October 13th, 2009


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jimbojones
01:53 pm - How does this even happen?
$customer has some of those god awful "control panel" servers... not Plesk, but the same concept. You get the idea. $vendor is forcing him to do a migration, because they no longer support FreeBSD, so they want him to move to CentOS. $customer contracts with $vendor to maintain these things... sorta, mostly, except he's still responsible for maintaining the actual servers. Confused yet? Me too.

But really that's not the confusing part, and the only reason I mention it is because SOMEHOW, I am pretty sure $vendor was responsible for this monstrosity:

mysql> SELECT Host,Db,User,Table_name,Column_name,Timestamp,Column_priv FROM columns_priv ORDER BY Host,Table_name LIMIT 8;
+----------------------------------------------------------------------------------------------------+
| Host       | Db     | User     | Table_name     | Column_name  | Timestamp           | Column_priv |
+------------+--------+----------+----------------+--------------+---------------------+-------------+
| 127.0.0.1  | mysql  | phpuser  | tables_priv    | Host         | 2008-01-11 19:39:35 | Select      |
| 127.0.0.1  | mysql  | phpuser  | tables_priv    | Host         | 2008-06-20 20:03:49 | Select      |
| 127.0.0.1  | mysql  | phpuser  | user           | Host         | 2008-01-11 19:39:35 | Select      |
| 127.0.0.1  | mysql  | phpuser  | user           | Host         | 2008-06-20 20:03:49 | Select      |
| localhost  | mysql  | phpuser  | tables_priv    | Host         | 2008-01-11 19:39:35 | Select      |
| localhost  | mysql  | phpuser  | tables_priv    | Host         | 2008-06-20 20:03:49 | Select      |
| localhost  | mysql  | phpuser  | user           | Host         | 2008-01-11 19:39:35 | Select      |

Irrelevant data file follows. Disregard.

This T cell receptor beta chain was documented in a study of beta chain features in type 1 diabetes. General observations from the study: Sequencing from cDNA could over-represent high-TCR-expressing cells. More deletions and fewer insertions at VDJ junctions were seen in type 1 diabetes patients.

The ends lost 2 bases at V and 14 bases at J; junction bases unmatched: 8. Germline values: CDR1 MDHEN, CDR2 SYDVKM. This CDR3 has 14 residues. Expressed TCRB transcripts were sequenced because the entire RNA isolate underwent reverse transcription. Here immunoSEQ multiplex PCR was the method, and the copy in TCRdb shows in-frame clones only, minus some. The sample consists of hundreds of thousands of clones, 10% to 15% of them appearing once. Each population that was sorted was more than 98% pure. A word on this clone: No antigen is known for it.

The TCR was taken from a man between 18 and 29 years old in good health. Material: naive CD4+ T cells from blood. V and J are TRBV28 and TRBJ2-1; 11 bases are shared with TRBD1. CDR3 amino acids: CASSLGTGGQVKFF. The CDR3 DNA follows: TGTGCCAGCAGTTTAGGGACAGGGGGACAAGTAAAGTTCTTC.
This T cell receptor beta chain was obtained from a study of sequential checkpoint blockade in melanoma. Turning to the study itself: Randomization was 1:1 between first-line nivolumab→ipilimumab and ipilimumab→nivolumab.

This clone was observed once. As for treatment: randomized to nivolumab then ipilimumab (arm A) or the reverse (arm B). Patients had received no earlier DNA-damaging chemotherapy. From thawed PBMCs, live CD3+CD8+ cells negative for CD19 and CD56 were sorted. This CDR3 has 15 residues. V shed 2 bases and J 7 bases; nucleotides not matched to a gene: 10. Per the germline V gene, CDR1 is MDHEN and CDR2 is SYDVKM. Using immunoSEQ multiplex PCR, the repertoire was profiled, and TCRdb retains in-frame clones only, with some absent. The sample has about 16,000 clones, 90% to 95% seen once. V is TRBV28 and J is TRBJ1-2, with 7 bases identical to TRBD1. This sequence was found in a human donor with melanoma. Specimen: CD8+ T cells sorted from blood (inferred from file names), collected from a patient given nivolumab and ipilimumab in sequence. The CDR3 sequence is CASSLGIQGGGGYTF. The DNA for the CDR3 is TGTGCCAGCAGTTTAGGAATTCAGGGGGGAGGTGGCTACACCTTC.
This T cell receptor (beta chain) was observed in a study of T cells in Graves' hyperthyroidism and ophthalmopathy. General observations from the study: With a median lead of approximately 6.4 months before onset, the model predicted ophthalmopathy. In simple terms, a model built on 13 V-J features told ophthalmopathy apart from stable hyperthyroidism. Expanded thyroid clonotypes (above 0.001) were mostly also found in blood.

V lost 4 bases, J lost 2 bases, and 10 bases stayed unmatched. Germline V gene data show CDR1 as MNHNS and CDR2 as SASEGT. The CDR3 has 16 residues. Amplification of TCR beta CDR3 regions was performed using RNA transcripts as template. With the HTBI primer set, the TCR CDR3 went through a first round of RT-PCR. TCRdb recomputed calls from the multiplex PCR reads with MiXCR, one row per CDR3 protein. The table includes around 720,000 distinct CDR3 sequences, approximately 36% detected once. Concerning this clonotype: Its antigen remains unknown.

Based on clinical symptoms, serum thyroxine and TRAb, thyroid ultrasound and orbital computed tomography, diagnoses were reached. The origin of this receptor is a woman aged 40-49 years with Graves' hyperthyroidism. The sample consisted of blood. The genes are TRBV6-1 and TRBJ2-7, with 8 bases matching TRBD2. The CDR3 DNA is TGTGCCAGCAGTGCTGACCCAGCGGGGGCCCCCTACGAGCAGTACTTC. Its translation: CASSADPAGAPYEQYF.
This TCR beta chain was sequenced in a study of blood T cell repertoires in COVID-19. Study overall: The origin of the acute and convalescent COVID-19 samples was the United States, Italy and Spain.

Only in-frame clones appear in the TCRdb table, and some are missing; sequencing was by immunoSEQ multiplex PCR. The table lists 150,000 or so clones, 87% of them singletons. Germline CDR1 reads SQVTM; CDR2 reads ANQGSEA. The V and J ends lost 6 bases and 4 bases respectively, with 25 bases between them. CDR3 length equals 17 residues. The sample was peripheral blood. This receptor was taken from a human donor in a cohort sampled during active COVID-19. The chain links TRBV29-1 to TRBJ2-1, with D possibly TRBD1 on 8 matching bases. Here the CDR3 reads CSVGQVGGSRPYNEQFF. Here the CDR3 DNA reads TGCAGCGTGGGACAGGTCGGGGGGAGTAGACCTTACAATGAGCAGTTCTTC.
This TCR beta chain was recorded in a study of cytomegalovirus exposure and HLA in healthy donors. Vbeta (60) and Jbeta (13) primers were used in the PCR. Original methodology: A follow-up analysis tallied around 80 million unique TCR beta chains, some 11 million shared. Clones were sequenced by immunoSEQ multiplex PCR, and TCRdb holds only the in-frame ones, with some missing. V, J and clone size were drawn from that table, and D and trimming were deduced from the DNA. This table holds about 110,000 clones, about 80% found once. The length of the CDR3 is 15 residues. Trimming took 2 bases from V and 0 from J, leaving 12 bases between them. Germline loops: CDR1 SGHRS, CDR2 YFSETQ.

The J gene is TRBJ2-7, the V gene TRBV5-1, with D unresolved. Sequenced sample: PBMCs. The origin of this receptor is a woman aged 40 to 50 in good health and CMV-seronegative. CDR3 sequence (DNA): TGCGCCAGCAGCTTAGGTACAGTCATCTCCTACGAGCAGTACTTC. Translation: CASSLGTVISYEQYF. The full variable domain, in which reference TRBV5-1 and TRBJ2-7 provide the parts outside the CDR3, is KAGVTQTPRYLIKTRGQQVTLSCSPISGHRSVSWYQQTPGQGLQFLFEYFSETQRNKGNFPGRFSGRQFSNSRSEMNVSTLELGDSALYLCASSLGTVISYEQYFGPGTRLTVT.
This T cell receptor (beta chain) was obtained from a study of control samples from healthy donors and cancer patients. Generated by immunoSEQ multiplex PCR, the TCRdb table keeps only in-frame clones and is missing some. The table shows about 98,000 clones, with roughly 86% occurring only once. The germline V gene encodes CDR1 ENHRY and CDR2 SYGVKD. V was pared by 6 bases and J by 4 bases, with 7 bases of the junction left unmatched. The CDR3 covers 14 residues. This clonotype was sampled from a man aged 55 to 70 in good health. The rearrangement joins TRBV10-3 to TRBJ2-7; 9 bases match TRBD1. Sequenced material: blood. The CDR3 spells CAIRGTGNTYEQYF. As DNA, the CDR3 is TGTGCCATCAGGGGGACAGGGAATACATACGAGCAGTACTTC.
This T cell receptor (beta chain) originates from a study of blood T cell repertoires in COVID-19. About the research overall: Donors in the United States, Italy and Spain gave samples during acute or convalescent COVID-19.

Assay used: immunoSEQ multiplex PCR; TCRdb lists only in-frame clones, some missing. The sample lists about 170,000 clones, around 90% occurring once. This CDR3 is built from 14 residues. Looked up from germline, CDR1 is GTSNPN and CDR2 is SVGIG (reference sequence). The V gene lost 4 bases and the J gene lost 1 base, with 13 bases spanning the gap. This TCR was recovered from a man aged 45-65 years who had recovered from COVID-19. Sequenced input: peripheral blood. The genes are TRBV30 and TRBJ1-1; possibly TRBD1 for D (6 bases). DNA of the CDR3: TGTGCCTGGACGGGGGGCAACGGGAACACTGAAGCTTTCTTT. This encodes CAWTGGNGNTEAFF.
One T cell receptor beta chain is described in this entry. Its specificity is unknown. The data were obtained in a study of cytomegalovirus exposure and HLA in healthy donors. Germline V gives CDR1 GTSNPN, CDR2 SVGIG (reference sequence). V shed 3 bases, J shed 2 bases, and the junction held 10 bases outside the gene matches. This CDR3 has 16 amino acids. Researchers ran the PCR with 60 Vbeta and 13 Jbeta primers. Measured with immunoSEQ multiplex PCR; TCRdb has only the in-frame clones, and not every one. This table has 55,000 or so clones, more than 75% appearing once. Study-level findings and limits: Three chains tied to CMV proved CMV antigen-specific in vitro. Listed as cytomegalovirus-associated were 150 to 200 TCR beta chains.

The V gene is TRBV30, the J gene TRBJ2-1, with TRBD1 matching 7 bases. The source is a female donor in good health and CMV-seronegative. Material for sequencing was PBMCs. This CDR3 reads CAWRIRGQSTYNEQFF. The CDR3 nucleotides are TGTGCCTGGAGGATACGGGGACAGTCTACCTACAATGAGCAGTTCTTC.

| localhost  | mysql  | phpuser  | user           | Host         | 2008-06-20 20:03:49 | Select      |
+----------------------------------------------------------------------------------------------------+
8 rows in set (0.00 sec)


That's the columns_priv table in the mysql database. If you didn't already know this, the PRIMARY KEY of the column_priv table is a complex key consisting of Host,Db,User,Table_name,Column_name.

See the problem?

If you think that "localhost" has an extra space on it for half of those or something like that... you're fucking wrong. Those are, I shit you not, DUPLICATE primary keys. For every. Fucking. Row. In. The. Table. The same problem was in the db table.

So, for the two tables that control user permissions for every database on the server... there are primary key duplication violations littered throughout the whole fucking thing. Upshot being, whenever the server needs information about user rights, who knows what the fuck it'll get - it might get one record; it might get another record; it might get no record at all, or the whole goddamn server might catch on fire and melt into slag. Duplicated primary keys are something a SQL server checks for on insertion or update of a record... not on read of a record. In fact, before fixing this, I played around with it a little and discovered all sorts of ways to get wildly different results out of querying these tables because of this. In fact, the only way to fix it was to dump the tables completely and recreate them from scratch, because just trying to delete a row would instantly crash the server.

Anyway, it's all fixed now. But what I keep trying to figure out - and failing - is how the fuck did $vendor get those rows in the database to begin with?!
 
Current Mood: boggled

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Comments:



 
[User Picture] From: clme
Date: October 15th, 2009 - 06:13 am
  (Link)
Is there a way to import a backup file rather than restoring it?
Can you edit it from another server?
Was it karma?
Was there some sort of black magic in the air on June 20th, 2008 at 8:03pm?
Do they know any Microsoft reps that may have been trying to get their business?


 
[User Picture] From: jimbojones
Date: October 15th, 2009 - 12:17 pm
  (Link)
SQL backups aren't like file backups; a SQL backup is the set of SQL commands required to create the tables backed up and populate them with the data in them. Which is actually how I discovered the problem to begin with - because running the SQL commands necessary to get the data in there would produce errors.

You can't edit SQL data directly, either, from that server or any other. You process it with, again, SQL commands that would error out if you attempted to violate the key constraints.

Always suspect the Microsoft reps... :shifty:


 
[User Picture] From: clme
Date: October 16th, 2009 - 08:50 am
  (Link)
Its just... well.. how the hell did it... I mean...

Hell, you have to try to mess up tables like that. I need to take lessons from whoever pulled that off because I am obviously not as good as I thought at breaking shit. :-)


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